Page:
6. Auer Tortenecken nach Sacher – If pink wafers got together with a Sacher Torte, this would be the result. I used these to put on the side of a chocolate lava pudding which I served after the above mentioned risotto.
7. White chocolate with puffed rice – ace! Like crunch bars! Again this got me out of a hole as when I came to make pudding for our friends I realised I didn’t have enough dark chocolate. I made up the chocolate quota with this white chocolate, put less butter in to allow for the fat content of white choc and added some cocoa powder….and it worked! Who’d have thought. It turns out I have learned something from this blogging malarky.
8. Last but no means least…a bottle of wine! I don’t know much about wine but I do enjoy it and want to do it justice, so I’m saving this for a nice evening in with some good food. Anyone know what this is like?
Now, let’s look at the Japanese section:
1. The pink and green packets are apparently common japanese sweets. The packets are the size of juicy fruit chewing gum packs but contain a sweet bean paste. One is matcha (green) and the other is pink. There is no clear flavour to them but I think it’s similar to the aduki bean paste used in mochi cakes.
2. Peanuts covered in a soy flavour rice cracker. I have bought the English version of these before. The portian sized packets were good for taking to work
3. The disc in the translucent packet are thin rice crackers – they tast a bit like nori or prawn crackers. I really liked the savoury hit that these gave and isn’t the packaging lovely? So classy looking!
4. Maria had told me that the block inside the silver packet was a dried fish soup mix but I forgot when I opened it and tried to nibble a bit. Big mistake! I will try it the proper way soon though.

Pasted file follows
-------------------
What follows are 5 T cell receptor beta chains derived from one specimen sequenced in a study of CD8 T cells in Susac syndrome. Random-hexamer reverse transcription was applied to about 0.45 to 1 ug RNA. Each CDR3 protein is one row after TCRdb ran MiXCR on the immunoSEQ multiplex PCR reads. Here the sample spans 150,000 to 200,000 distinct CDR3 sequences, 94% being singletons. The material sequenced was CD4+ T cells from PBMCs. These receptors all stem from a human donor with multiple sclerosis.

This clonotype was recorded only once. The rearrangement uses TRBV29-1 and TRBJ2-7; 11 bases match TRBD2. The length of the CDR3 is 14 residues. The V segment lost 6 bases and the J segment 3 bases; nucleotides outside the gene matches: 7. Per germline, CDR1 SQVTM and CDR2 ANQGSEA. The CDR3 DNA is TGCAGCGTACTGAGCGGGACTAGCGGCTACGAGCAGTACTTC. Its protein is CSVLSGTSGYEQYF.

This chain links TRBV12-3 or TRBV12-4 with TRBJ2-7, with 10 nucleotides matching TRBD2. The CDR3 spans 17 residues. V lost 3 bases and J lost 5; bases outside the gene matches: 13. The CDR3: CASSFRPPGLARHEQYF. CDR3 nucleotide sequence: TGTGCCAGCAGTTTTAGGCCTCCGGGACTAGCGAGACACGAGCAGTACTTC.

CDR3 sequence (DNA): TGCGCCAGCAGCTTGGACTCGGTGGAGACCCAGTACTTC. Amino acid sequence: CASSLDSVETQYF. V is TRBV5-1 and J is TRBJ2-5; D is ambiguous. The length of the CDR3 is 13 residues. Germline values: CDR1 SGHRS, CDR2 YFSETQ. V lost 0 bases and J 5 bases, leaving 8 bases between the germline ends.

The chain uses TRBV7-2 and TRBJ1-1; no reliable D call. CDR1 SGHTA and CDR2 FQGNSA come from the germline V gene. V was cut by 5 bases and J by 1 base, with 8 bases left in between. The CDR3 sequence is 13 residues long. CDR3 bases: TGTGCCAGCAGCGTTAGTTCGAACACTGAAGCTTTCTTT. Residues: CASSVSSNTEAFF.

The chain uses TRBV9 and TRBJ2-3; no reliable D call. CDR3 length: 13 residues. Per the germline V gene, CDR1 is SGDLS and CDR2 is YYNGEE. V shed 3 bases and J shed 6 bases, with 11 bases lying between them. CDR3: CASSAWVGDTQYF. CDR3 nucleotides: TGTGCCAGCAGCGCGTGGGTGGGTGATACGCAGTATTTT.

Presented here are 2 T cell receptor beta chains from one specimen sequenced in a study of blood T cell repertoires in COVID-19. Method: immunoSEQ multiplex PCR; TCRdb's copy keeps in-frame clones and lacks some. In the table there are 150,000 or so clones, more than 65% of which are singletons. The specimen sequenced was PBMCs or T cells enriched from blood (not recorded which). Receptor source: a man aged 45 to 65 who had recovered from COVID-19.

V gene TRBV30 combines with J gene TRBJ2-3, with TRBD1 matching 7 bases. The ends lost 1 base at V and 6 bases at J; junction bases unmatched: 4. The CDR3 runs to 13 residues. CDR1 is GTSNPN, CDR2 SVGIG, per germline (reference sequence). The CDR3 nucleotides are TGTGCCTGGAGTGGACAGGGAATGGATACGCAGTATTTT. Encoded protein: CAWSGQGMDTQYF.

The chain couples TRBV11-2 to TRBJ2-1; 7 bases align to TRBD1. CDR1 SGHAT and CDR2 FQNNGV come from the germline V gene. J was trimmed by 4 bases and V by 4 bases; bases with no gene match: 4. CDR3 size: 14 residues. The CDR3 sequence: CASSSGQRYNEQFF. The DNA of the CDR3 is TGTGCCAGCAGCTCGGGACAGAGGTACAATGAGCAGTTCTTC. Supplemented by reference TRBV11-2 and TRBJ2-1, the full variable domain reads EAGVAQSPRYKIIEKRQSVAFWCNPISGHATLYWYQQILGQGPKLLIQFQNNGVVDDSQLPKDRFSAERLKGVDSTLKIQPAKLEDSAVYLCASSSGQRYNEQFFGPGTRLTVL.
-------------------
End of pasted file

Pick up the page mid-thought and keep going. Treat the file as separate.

This was Maria’s first time taking part and she was incredibly generous with her parcel so I hope she enjoyed the experience. Though she did tell me that she was sent some japanese things…oops! I sent a parcel to Anna who is also new to FPP. Fingers crossed she liked it enough to carry on.
More about Foodie Penpals
Started by The Lean Green Bean, Foodie penpals is a way for food bloggers and blog readers to get to know each other, via a lovely parcel in the mail every month. This is Rock Salt has brought it to the UK and Europe. Here’s the rough outline of how it works:
- All interested parties in the UK and Europe – bloggers and blog readers alike – sign up by the form available at the bottom of the Terms and Conditions post
- Participants are matched on the 5th of the month
- Penpals send thoughtful, food related parcels, on or before the 20th of the month. The parcels can include home baked treats, shop bought treats (especially local or unusual things), cake cases or decorations – use your imagination. The parcel must include something hand written – a note explaining the box’s contents, a recipe card, whatever you like. The price limit for the boxes is £10 – this is a limit, the point is not the cost, but the thought (no, really!)
- Penpals open their boxes and rejoice!
- At the end of the month, everyone blogs about their box, or writes a guest blog post if they are usually a blog reader and not writer. Everyone reads one another’s posts and rejoices some more. Posts are made available on Lindsay’s blog so we can all find each other easily
This seems to me to be a more complicated version of the Krantz cake from Ottolenghi’s Jerusalem. Actually, come to think of it I cheated on that recipe by using nutella. I think that would have been a legitimate shortcut especially since making the chocolate filling created such a cloud of cocoa that I had cocoa coloured snot afterwards. Nice. You really want to eat this not don’t you?
Anyway – no cheats this week. I used Martha’s clingfilm method to stop the dough sticking to the work surface. I think it’s the singular most useful thing I’ve learned from Bake-Off. I know the layers aren’t that even but it’s definitely cooked through – no raw dough here Mr Hollywood.